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Emergence and The Blind Watchmaker

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In his 1986 book The Blind Watchmaker, prominent evolutionary biologist Richard Dawkins dismantles the arguments against Darwinism, or the theory of evolution by natural selection.  Although there are various arguments against Darwinism, most are grounded in the belief that nature and natural objects are simply too complicated to be explained by such a seemingly simple process.  Through a number of different arguments and examples, Dawkins demonstrates the power of evolution by natural selection to account for complexity, and argues that no other theory can possibly explain biological complexity.

The title The Blind Watchmaker comes from a famous argument made by William Paley in his book Natural Theology- or Evidences of the Existence and Attributes of the Deity Collected from the Appearance of Nature, published in 1802.  In this classic exposition of the argument for intelligent design, Paley argues that complex objects or organisms necessarily imply the existence of a creator.  He suggests that if one happened upon a watch while walking across a heath, the complexity of the watch could only be explained by supposing an intelligent watchmaker, whereas the appearance of a simple object, such as a stone, would require no such explanation.  Dawkins describes how evolution can explain complexity, and as a passive, undirected process can be thought of as ‘blind watchmaker.’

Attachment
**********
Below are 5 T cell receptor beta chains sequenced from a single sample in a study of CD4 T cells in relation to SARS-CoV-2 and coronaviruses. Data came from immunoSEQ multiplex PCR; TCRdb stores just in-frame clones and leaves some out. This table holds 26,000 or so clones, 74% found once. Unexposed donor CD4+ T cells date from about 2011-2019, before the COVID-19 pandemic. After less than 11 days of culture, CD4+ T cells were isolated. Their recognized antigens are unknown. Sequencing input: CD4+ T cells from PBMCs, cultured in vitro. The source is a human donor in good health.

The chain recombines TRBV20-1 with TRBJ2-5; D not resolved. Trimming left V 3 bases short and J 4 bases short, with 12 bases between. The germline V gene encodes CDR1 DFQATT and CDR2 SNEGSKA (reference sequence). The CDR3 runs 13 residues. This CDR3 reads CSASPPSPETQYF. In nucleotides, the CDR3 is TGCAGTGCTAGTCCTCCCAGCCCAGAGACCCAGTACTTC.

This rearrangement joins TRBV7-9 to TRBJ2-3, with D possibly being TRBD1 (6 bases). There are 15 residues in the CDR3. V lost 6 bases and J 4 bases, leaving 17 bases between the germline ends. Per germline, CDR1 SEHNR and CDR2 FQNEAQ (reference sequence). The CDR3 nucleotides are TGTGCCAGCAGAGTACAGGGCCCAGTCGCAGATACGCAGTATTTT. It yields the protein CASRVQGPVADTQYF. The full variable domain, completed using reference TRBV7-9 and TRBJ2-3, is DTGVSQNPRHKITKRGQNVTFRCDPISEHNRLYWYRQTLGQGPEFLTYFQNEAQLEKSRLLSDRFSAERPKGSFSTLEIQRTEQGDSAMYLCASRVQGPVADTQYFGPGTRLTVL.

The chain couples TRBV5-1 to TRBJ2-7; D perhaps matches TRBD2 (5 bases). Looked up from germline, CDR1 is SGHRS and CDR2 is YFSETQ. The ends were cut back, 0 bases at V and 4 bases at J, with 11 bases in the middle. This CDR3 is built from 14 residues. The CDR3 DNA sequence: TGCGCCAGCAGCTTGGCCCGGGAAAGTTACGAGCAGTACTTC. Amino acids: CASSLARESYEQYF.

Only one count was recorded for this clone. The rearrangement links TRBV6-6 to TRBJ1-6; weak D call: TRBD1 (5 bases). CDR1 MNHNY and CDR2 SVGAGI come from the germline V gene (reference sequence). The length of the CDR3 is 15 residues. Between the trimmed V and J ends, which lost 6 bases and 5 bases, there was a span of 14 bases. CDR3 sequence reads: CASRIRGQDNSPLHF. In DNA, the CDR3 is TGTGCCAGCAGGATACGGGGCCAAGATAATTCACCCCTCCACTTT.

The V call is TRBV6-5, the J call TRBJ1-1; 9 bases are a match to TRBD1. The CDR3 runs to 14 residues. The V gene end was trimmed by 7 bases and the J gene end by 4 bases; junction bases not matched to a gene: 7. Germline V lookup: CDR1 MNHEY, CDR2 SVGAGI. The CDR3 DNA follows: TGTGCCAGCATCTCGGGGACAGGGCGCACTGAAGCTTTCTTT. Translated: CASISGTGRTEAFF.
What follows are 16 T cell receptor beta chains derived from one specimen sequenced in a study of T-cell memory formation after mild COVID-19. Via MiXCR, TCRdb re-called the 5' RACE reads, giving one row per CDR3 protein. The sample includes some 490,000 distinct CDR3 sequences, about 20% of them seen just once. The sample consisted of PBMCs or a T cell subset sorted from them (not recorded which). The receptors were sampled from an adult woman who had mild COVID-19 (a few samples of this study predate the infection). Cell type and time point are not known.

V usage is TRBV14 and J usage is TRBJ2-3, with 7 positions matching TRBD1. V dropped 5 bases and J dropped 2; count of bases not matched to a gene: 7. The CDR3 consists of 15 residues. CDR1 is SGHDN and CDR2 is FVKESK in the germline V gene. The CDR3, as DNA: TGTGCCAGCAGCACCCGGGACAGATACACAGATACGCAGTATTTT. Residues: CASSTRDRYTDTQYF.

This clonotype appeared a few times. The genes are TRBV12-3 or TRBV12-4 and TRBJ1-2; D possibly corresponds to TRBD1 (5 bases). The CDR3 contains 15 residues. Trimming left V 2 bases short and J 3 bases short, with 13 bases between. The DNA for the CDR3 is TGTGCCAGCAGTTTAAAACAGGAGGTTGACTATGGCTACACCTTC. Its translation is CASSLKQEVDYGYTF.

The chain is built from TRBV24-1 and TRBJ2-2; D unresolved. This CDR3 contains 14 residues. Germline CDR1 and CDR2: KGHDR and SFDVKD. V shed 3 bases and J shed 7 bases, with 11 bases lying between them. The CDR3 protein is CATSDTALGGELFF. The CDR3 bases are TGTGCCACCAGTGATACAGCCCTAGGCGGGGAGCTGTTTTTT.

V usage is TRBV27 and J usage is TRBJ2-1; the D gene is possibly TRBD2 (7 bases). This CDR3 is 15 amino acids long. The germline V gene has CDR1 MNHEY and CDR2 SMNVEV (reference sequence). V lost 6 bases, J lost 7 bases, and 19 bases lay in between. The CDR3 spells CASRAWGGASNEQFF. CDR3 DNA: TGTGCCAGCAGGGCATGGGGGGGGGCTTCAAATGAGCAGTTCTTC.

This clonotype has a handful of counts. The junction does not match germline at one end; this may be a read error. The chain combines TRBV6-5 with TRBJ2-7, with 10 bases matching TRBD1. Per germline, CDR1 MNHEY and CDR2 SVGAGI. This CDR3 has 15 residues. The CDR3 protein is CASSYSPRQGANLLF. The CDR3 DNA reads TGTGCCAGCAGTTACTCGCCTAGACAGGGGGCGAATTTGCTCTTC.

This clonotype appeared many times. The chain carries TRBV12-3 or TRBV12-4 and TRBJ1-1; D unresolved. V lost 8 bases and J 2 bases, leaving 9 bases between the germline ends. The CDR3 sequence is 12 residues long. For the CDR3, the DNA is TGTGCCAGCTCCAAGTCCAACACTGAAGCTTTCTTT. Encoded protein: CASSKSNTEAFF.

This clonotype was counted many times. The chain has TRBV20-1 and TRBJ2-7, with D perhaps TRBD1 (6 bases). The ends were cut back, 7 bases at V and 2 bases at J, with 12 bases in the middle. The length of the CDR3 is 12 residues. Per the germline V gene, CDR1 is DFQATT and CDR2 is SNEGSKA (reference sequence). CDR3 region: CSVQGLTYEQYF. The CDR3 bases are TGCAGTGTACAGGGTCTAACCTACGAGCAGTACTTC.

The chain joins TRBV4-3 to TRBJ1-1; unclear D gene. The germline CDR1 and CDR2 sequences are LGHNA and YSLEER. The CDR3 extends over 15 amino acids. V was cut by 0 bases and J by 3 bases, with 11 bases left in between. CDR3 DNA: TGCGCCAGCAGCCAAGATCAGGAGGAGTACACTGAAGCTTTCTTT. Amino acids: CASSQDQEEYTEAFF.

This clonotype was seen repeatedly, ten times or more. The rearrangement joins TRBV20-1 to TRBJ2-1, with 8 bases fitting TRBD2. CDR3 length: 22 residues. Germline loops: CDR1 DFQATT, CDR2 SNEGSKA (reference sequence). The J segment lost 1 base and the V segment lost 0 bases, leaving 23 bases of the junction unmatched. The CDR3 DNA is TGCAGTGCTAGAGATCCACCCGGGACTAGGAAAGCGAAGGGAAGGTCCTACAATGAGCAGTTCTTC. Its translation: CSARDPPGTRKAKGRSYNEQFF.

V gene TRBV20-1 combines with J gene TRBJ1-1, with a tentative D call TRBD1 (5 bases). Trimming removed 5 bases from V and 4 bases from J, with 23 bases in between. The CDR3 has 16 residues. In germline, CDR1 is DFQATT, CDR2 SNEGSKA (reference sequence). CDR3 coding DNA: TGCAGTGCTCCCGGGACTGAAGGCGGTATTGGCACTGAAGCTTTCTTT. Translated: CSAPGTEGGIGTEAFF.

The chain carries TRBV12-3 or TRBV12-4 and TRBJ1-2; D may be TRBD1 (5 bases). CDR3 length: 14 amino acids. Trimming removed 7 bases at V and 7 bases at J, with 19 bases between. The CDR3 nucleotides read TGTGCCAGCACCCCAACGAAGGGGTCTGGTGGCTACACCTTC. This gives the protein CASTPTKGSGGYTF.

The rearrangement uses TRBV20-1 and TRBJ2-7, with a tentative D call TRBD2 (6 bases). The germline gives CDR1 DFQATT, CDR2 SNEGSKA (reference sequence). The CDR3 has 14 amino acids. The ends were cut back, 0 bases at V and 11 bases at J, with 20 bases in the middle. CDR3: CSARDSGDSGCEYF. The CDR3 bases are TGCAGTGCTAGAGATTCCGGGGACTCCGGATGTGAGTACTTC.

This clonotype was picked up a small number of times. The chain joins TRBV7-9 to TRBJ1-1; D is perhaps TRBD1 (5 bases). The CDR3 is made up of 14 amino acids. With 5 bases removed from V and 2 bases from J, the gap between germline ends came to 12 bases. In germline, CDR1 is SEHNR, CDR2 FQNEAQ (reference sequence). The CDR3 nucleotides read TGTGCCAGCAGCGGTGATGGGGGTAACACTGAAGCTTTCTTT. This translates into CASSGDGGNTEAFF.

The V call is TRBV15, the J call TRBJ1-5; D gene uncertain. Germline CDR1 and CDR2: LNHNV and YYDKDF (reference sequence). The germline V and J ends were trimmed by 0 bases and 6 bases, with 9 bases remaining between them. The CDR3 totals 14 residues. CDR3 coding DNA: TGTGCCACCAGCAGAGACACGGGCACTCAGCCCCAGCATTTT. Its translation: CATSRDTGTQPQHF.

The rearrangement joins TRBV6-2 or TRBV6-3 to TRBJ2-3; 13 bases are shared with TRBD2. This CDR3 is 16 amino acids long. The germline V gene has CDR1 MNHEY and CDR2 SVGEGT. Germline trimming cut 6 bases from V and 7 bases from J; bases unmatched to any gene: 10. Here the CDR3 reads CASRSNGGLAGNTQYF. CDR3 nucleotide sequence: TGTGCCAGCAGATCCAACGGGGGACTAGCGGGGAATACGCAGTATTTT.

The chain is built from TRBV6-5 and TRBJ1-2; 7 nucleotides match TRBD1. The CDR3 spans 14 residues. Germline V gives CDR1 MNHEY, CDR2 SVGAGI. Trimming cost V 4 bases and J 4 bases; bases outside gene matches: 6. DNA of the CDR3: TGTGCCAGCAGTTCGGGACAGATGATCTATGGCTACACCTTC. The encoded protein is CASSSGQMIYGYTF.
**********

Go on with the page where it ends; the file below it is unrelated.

Anti-Darwinists often indignantly point out that it seems practically impossible for evolution, which they consider a ‘random’ process, to explain a complex organ such as the human eye.  Dawkins explains that only half of evolution is random: random mutations lead to slight variations within a population, which then fade or persist based on their adaptive value.  Selection, however, is fundamentally non-random, and gives evolution the power to generate complexity.  He uses the following metaphor to show how evolution can be conceptualized as a simple ‘sorting’ process, whereby a single rule (selection), applied to generation after generation, can lead to a complex outcome:  Suppose there is a hole in the ground of a certain size and lots of different objects are thrown at it.  This simple procedure quickly sorts a random selection of objects into two distinct groups based on size.  If each of these groups of objects is then passed through another ‘hole’ or filter based on some other parameter, then another, and so on, the initial random input is very quickly sorted into an ordered output through a series of very simple processes.  Evolution works on a similar principle, although it requires only a single type of filter.  Random mutations cause slight variations in a population, and mutations which are adaptive (that is, tend to increase the likelihood of an organism producing viable offspring) survive into the next generation, while others are gradually ‘filtered off.’  Unlike the simplified sorting metaphor, new variations arise in each generation, from which natural selection causes those that are adaptive in the current environment to be passed on and gradually replace less-adaptive characteristics.  Dawkins argues that this simple process of ‘accumulating small non-randomness,’ given enough generations, can capably account for any biological complexity.